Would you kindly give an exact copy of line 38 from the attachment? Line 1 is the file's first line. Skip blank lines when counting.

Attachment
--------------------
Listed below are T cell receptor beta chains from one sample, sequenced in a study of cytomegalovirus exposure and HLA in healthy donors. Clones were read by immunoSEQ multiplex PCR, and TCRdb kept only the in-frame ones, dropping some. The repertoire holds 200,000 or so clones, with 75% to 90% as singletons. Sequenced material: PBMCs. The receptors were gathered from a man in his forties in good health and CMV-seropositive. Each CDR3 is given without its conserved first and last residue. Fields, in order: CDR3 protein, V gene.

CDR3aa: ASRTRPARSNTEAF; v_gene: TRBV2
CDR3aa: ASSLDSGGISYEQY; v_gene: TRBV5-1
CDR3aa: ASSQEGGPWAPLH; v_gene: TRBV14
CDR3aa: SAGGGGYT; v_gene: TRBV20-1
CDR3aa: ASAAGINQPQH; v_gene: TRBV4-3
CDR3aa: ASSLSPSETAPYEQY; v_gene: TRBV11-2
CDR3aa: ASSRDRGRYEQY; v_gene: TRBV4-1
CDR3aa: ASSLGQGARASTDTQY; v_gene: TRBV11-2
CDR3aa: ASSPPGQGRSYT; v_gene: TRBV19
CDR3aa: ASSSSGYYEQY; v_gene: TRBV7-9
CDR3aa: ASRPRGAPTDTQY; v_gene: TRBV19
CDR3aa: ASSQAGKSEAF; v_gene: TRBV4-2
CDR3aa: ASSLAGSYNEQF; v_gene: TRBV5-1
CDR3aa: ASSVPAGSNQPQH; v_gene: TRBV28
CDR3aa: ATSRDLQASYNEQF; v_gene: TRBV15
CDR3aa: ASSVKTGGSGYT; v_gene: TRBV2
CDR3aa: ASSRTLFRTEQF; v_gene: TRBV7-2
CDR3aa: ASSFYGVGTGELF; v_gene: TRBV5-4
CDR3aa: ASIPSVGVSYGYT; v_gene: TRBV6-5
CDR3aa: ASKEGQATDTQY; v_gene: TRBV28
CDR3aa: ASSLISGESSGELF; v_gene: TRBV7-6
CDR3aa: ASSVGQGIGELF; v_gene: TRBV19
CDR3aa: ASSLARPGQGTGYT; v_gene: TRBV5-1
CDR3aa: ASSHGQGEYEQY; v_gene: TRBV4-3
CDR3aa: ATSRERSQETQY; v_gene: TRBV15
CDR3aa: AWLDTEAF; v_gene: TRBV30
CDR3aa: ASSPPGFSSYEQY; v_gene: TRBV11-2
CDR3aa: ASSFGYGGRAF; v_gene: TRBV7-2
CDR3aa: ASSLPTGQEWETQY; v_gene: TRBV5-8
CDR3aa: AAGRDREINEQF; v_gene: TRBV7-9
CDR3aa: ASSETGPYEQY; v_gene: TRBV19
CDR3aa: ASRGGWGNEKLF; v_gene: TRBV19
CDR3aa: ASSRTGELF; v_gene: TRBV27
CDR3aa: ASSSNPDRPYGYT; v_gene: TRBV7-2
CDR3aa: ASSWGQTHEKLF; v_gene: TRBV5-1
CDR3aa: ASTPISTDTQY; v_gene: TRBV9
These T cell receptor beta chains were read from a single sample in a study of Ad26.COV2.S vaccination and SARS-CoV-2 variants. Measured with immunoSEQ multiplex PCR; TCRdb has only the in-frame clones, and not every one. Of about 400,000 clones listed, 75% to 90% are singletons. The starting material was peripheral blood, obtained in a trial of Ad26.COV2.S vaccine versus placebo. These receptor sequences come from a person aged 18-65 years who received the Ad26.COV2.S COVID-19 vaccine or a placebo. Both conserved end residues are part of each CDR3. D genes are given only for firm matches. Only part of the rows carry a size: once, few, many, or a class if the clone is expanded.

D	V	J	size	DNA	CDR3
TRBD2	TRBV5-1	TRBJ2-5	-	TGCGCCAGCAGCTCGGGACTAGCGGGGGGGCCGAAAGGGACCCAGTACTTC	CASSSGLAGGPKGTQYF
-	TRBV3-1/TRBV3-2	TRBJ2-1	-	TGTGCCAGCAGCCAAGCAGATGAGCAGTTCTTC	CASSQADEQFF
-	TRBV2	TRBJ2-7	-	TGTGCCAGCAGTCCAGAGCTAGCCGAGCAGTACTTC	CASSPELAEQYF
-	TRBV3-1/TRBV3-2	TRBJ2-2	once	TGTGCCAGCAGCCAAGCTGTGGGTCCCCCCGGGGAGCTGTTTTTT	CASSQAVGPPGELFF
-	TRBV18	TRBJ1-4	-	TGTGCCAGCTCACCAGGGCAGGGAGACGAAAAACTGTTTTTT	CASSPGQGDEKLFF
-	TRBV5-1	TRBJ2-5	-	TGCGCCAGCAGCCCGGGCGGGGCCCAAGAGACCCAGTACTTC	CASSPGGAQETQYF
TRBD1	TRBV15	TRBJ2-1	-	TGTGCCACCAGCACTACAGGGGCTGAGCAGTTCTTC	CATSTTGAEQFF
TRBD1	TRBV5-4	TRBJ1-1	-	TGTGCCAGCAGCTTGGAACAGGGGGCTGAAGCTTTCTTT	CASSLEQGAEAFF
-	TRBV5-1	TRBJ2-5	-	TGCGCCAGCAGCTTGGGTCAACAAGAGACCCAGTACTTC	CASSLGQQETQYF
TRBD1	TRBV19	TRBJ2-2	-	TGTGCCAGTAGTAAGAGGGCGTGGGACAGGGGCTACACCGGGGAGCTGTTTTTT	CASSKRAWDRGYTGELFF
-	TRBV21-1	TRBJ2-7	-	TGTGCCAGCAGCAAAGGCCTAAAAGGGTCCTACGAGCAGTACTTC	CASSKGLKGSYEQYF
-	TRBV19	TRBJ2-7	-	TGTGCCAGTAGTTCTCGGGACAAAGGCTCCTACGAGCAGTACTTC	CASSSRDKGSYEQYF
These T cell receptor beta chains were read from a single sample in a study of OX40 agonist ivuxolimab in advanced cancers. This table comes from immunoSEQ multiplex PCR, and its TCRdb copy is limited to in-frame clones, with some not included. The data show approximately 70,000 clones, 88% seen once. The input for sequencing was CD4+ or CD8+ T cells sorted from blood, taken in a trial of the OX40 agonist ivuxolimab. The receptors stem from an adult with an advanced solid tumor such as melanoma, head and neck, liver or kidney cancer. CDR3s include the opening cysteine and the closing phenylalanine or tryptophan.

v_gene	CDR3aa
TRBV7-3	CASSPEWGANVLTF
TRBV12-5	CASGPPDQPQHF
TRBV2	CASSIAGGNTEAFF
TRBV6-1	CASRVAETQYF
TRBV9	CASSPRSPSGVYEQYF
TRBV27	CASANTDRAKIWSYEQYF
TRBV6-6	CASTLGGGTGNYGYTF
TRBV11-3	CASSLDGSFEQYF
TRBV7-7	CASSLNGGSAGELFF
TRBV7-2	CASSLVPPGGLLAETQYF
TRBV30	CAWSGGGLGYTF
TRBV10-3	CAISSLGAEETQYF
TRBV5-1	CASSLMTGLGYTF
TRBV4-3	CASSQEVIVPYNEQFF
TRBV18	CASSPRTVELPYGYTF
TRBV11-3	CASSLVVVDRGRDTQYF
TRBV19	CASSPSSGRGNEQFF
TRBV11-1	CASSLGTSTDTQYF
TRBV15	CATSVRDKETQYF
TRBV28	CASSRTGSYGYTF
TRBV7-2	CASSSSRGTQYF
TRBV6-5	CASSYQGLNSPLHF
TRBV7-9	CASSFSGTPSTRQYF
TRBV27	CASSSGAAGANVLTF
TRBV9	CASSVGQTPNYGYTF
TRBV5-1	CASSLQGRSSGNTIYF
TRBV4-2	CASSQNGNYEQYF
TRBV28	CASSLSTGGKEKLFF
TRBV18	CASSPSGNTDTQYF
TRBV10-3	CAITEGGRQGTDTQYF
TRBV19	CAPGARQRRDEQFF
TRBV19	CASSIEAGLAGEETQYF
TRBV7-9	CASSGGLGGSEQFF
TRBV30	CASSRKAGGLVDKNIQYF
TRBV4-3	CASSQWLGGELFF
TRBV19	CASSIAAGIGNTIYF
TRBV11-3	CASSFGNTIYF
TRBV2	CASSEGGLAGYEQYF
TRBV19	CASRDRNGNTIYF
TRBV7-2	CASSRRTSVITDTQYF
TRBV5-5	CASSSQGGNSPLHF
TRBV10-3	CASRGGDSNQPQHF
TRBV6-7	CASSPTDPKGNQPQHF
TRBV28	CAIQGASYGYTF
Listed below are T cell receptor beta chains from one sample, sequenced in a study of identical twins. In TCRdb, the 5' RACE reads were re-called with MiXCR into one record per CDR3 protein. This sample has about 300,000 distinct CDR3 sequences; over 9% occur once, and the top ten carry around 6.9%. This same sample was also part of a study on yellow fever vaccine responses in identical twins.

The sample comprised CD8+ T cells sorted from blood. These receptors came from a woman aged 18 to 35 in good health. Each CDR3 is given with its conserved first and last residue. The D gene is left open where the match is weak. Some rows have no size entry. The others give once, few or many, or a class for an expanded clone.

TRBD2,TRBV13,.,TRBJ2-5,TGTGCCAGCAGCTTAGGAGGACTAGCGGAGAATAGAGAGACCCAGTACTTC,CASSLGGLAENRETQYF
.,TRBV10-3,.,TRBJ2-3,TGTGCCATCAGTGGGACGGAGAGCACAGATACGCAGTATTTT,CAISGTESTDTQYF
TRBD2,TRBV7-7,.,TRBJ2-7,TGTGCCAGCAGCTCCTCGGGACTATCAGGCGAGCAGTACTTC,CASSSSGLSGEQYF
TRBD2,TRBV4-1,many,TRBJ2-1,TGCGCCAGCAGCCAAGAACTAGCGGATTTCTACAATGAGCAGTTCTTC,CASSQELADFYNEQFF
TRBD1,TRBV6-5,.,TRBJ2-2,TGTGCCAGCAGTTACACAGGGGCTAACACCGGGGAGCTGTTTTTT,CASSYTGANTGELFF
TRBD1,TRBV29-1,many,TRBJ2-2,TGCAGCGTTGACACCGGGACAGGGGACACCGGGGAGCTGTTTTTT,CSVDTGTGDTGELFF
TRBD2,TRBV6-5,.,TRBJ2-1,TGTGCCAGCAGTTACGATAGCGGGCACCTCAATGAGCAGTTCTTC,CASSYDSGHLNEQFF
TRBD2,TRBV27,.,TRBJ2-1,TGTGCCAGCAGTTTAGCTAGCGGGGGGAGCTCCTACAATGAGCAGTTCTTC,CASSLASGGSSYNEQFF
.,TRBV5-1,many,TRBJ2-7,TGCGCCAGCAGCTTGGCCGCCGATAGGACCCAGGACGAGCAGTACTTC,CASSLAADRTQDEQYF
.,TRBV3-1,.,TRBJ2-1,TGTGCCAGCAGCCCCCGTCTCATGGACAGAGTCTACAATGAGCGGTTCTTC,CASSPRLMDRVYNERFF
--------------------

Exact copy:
These T cell receptor beta chains were read from a single sample in a study of Ad26.COV2.S vaccination and SARS-CoV-2 variants. Measured with immunoSEQ multiplex PCR; TCRdb has only the in-frame clones, and not every one. Of about 400,000 clones listed, 75% to 90% are singletons. The starting material was peripheral blood, obtained in a trial of Ad26.COV2.S vaccine versus placebo. These receptor sequences come from a person aged 18-65 years who received the Ad26.COV2.S COVID-19 vaccine or a placebo. Both conserved end residues are part of each CDR3. D genes are given only for firm matches. Only part of the rows carry a size: once, few, many, or a class if the clone is expanded.